Wednesday, November 16, 2011

Compassion: Living in the Spirit of St. Francis

Compassion: Living in the Spirit of St. Francis is a rich, well-researched study of the selfless brand of agape love by which the saint from Assisi was known.  I was pleasantly surprised to find some truly beautiful excerpts from poems in addition to a number of references to religious classics that are lovely lyrically.       
It is evident that author Ilia Delio, O.S.F., has captured the essence of Christ’s self-sacrificing love in her description of St. Francis life and service to others.  Thoughtful Scripture reflection and carefully chosen passages from literature, religious classics, as well as quotes from more recent books give this work a well-rounded feel instead of the more academic one a straight biography of St. Francis would be likely to have.  Each chapter ends with a meditation and some reflection questions to help the reader examine his/her life to gauge caring quotient and compassion reactiveness.         
One of my favorite passages from Chapter Five, I marked and have shared with my husband and also read it as the closing prayer at a Human Concerns meeting.  The paragraph begins with “Compassion is a way of being in relationship with another that accepts the other in his or her weakness and responds to the needs of the person with mercy.  In this way, compassion is Eucharistic…” (p 58)  The relationship between mercy, Eucharist, and compassion is powerfully made here.  Next the author includes a very poignant poem by Graziano Marcheschi called Tabernacles which perfectly describes humility and reverence due the Blessed Sacrament…and each person, who is made in God’s image.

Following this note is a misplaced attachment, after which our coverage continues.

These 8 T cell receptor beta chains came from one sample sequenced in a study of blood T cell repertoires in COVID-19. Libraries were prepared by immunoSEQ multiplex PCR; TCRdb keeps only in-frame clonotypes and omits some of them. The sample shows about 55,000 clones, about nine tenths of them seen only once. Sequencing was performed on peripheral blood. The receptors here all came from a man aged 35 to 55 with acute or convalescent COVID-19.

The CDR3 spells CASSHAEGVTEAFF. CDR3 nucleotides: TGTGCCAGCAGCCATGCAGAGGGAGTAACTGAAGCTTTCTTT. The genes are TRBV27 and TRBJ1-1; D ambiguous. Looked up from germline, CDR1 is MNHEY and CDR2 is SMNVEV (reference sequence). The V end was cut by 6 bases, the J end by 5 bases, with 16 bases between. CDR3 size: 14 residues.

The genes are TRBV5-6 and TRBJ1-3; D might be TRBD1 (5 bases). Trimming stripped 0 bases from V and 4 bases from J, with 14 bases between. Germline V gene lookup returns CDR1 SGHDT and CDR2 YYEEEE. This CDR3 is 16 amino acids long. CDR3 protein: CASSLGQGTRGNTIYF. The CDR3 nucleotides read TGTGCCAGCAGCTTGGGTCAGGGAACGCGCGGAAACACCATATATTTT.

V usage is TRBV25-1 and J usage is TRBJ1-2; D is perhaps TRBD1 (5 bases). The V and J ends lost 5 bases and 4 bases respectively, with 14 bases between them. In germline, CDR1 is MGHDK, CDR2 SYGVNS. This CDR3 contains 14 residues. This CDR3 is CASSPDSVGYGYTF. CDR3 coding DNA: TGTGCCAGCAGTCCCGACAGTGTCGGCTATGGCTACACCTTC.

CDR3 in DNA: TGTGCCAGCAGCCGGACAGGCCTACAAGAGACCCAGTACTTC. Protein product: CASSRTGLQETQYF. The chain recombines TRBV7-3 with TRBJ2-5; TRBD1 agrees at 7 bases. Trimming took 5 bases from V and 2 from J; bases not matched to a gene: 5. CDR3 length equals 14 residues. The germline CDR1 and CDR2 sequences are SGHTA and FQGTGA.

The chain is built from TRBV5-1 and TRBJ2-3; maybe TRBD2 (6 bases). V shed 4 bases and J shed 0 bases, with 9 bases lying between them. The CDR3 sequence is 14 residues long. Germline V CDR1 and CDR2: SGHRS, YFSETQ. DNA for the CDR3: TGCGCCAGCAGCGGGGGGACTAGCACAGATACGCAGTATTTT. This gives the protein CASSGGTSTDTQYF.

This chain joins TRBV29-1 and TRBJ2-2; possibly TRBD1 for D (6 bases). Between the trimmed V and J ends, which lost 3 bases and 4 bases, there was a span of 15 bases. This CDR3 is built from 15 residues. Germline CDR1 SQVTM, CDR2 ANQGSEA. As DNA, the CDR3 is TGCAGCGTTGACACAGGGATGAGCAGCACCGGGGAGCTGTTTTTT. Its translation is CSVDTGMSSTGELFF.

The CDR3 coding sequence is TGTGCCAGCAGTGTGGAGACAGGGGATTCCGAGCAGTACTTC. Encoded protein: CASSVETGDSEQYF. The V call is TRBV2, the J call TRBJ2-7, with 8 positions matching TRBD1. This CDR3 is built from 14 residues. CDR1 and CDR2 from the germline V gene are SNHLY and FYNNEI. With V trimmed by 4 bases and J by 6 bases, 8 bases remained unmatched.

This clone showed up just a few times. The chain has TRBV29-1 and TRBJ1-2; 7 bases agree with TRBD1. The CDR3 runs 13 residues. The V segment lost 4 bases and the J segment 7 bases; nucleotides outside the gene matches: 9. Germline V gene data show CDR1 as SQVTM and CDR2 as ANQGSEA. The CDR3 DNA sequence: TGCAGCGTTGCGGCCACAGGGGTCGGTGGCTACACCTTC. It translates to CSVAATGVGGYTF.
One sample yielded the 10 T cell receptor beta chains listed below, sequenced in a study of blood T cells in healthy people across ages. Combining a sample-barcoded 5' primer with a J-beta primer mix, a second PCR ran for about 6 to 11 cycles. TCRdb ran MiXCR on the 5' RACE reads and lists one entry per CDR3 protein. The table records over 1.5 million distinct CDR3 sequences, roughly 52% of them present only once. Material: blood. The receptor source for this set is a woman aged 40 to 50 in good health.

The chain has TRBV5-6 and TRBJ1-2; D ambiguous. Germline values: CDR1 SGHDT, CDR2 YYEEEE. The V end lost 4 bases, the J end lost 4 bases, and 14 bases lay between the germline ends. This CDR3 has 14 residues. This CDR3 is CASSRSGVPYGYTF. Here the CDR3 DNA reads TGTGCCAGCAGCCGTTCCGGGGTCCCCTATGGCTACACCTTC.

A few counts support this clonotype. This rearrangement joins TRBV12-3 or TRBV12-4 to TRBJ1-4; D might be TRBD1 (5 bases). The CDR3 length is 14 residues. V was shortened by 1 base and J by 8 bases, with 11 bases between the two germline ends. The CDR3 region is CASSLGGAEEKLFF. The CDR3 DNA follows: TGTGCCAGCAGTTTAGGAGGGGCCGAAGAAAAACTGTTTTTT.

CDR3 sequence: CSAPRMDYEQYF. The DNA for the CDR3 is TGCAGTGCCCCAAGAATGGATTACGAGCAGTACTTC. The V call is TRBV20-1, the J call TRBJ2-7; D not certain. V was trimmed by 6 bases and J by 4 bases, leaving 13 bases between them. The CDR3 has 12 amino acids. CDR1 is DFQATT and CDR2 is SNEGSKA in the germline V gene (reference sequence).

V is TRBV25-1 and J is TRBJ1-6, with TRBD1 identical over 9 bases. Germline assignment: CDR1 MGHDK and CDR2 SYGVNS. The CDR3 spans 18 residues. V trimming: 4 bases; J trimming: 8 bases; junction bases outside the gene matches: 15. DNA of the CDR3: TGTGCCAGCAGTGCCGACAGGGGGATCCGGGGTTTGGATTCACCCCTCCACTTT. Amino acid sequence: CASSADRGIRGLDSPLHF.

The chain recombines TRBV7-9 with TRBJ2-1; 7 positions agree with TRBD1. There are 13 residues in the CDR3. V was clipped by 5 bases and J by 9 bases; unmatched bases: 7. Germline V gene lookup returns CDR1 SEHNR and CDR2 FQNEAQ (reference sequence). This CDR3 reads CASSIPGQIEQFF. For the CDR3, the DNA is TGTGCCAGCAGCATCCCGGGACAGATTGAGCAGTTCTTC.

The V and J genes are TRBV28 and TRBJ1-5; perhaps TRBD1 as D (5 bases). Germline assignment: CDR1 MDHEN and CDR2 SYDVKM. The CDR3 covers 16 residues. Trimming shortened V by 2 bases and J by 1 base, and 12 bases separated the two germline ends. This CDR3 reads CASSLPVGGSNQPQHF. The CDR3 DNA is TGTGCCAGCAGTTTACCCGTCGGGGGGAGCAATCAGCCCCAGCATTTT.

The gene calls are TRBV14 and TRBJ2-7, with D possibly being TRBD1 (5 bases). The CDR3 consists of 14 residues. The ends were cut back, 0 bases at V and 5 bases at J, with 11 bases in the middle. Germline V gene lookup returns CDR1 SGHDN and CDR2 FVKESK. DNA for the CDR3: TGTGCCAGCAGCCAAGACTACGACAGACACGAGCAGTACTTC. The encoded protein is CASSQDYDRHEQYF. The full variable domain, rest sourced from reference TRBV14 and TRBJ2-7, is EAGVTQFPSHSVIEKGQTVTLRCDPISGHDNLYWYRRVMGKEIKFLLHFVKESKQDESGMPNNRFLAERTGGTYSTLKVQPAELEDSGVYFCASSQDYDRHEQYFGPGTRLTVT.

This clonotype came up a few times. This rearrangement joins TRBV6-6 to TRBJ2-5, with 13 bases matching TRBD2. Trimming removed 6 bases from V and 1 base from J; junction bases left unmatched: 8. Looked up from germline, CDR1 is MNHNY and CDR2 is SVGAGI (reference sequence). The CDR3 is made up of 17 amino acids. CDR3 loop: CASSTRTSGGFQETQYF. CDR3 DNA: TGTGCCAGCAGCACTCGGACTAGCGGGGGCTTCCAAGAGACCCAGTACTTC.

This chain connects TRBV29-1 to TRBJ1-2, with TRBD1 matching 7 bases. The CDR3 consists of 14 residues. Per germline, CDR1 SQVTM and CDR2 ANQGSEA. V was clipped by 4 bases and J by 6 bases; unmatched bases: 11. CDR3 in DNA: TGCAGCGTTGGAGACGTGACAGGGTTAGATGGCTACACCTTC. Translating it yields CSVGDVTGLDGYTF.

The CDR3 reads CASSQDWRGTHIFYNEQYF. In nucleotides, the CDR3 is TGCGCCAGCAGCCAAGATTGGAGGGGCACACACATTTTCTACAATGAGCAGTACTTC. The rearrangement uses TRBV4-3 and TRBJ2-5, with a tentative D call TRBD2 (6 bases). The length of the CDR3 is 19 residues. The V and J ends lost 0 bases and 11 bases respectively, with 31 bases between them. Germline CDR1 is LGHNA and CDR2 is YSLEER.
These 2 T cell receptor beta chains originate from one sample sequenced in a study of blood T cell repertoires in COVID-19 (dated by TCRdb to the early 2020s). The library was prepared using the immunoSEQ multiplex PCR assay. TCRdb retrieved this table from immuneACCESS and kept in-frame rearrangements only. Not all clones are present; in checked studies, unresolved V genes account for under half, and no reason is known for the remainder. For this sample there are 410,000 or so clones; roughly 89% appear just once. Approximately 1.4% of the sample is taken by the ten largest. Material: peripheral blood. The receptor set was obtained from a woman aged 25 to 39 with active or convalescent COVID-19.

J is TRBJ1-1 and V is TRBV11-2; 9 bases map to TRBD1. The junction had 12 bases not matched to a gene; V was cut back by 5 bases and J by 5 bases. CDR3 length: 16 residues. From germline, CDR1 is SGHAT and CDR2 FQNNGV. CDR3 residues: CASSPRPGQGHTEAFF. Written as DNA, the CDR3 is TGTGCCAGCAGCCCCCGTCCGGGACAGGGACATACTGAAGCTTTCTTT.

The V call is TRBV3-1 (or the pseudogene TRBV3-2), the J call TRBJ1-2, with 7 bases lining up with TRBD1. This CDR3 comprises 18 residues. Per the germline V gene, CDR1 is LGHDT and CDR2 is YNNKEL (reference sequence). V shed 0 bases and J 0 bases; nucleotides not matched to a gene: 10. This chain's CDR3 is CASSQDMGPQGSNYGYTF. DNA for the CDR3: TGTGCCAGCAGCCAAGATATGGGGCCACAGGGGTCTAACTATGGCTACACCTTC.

At times, I was a bit thrown off by the high number of quotes in a book that seemed at first glance like it would be more of a reflection than a dissertation or a research paper.  However the works cited (of which there are fifteen pages at the end) certainly add to and explicate the message of mercy. 
From Chapter Eight to the end of the book, the topic seems to shift more from spirituality and how St. Francis lived to a scientific and sociological analysis of how technology and its implications in our current society have adversely affected people’s aptitude for and tendency towards compassion.  These are certainly important elements to consider since so many people are plugged in practically 24/7 and not spending as much face-to-face time communicating. 
I’d definitely recommend this book for all Catholics, as compassion is certainly key to living a Christian life, and St. Francis modeled the virtue in very inspirational ways.
This review was written as part of the Catholic book reviewer program from The Catholic Company. Visit The Catholic Company to find more information on Compassion: Living in the Spirit of St. Francis. They are also a great source for a Catechism of the Catholic Church or a Catholic Bible.
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